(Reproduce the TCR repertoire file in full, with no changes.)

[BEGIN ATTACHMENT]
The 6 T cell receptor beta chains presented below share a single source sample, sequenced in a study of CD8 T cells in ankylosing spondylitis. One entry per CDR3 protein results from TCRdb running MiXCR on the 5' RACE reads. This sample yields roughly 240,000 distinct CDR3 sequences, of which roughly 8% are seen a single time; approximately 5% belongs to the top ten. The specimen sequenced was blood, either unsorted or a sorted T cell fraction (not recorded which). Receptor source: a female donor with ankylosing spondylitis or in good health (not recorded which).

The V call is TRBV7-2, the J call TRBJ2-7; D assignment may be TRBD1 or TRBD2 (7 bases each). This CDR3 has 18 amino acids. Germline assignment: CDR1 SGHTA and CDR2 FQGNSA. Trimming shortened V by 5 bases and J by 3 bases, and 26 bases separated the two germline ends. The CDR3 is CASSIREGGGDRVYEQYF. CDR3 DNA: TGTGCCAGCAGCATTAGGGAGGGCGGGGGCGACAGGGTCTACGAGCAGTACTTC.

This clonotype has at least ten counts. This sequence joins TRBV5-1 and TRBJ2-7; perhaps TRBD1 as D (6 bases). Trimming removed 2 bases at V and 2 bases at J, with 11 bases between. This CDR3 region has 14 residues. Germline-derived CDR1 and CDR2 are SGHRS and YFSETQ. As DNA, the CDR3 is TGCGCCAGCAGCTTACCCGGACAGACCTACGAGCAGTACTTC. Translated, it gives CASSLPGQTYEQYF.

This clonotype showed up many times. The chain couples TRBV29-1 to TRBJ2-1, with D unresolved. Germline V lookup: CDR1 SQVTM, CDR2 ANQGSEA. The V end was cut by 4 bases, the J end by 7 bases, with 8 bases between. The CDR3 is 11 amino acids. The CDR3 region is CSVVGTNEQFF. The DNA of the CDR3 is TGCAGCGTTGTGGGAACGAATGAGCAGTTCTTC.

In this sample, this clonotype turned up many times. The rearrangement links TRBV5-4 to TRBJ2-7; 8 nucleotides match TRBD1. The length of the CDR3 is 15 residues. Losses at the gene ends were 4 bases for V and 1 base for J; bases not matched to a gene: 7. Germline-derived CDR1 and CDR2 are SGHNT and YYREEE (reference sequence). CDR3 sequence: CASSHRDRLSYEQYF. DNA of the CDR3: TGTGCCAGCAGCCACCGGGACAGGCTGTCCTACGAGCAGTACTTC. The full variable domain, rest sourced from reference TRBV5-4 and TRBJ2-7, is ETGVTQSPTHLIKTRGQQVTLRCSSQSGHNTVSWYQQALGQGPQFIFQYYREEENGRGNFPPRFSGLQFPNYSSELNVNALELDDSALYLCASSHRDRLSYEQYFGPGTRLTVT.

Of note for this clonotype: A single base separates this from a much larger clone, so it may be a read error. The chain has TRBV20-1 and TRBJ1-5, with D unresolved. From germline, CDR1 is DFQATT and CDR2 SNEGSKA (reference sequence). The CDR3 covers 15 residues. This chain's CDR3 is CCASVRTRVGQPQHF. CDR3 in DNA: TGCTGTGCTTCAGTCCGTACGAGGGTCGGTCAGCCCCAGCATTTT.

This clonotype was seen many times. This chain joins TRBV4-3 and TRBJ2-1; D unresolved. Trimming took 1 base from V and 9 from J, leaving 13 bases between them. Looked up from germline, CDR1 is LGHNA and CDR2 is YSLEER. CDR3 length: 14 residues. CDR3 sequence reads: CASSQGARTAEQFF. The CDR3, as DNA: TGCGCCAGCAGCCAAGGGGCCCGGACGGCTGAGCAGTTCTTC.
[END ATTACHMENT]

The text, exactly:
The 6 T cell receptor beta chains presented below share a single source sample, sequenced in a study of CD8 T cells in ankylosing spondylitis. One entry per CDR3 protein results from TCRdb running MiXCR on the 5' RACE reads. This sample yields roughly 240,000 distinct CDR3 sequences, of which roughly 8% are seen a single time; approximately 5% belongs to the top ten. The specimen sequenced was blood, either unsorted or a sorted T cell fraction (not recorded which). Receptor source: a female donor with ankylosing spondylitis or in good health (not recorded which).

The V call is TRBV7-2, the J call TRBJ2-7; D assignment may be TRBD1 or TRBD2 (7 bases each). This CDR3 has 18 amino acids. Germline assignment: CDR1 SGHTA and CDR2 FQGNSA. Trimming shortened V by 5 bases and J by 3 bases, and 26 bases separated the two germline ends. The CDR3 is CASSIREGGGDRVYEQYF. CDR3 DNA: TGTGCCAGCAGCATTAGGGAGGGCGGGGGCGACAGGGTCTACGAGCAGTACTTC.

This clonotype has at least ten counts. This sequence joins TRBV5-1 and TRBJ2-7; perhaps TRBD1 as D (6 bases). Trimming removed 2 bases at V and 2 bases at J, with 11 bases between. This CDR3 region has 14 residues. Germline-derived CDR1 and CDR2 are SGHRS and YFSETQ. As DNA, the CDR3 is TGCGCCAGCAGCTTACCCGGACAGACCTACGAGCAGTACTTC. Translated, it gives CASSLPGQTYEQYF.

This clonotype showed up many times. The chain couples TRBV29-1 to TRBJ2-1, with D unresolved. Germline V lookup: CDR1 SQVTM, CDR2 ANQGSEA. The V end was cut by 4 bases, the J end by 7 bases, with 8 bases between. The CDR3 is 11 amino acids. The CDR3 region is CSVVGTNEQFF. The DNA of the CDR3 is TGCAGCGTTGTGGGAACGAATGAGCAGTTCTTC.

In this sample, this clonotype turned up many times. The rearrangement links TRBV5-4 to TRBJ2-7; 8 nucleotides match TRBD1. The length of the CDR3 is 15 residues. Losses at the gene ends were 4 bases for V and 1 base for J; bases not matched to a gene: 7. Germline-derived CDR1 and CDR2 are SGHNT and YYREEE (reference sequence). CDR3 sequence: CASSHRDRLSYEQYF. DNA of the CDR3: TGTGCCAGCAGCCACCGGGACAGGCTGTCCTACGAGCAGTACTTC. The full variable domain, rest sourced from reference TRBV5-4 and TRBJ2-7, is ETGVTQSPTHLIKTRGQQVTLRCSSQSGHNTVSWYQQALGQGPQFIFQYYREEENGRGNFPPRFSGLQFPNYSSELNVNALELDDSALYLCASSHRDRLSYEQYFGPGTRLTVT.

Of note for this clonotype: A single base separates this from a much larger clone, so it may be a read error. The chain has TRBV20-1 and TRBJ1-5, with D unresolved. From germline, CDR1 is DFQATT and CDR2 SNEGSKA (reference sequence). The CDR3 covers 15 residues. This chain's CDR3 is CCASVRTRVGQPQHF. CDR3 in DNA: TGCTGTGCTTCAGTCCGTACGAGGGTCGGTCAGCCCCAGCATTTT.

This clonotype was seen many times. This chain joins TRBV4-3 and TRBJ2-1; D unresolved. Trimming took 1 base from V and 9 from J, leaving 13 bases between them. Looked up from germline, CDR1 is LGHNA and CDR2 is YSLEER. CDR3 length: 14 residues. CDR3 sequence reads: CASSQGARTAEQFF. The CDR3, as DNA: TGCGCCAGCAGCCAAGGGGCCCGGACGGCTGAGCAGTTCTTC.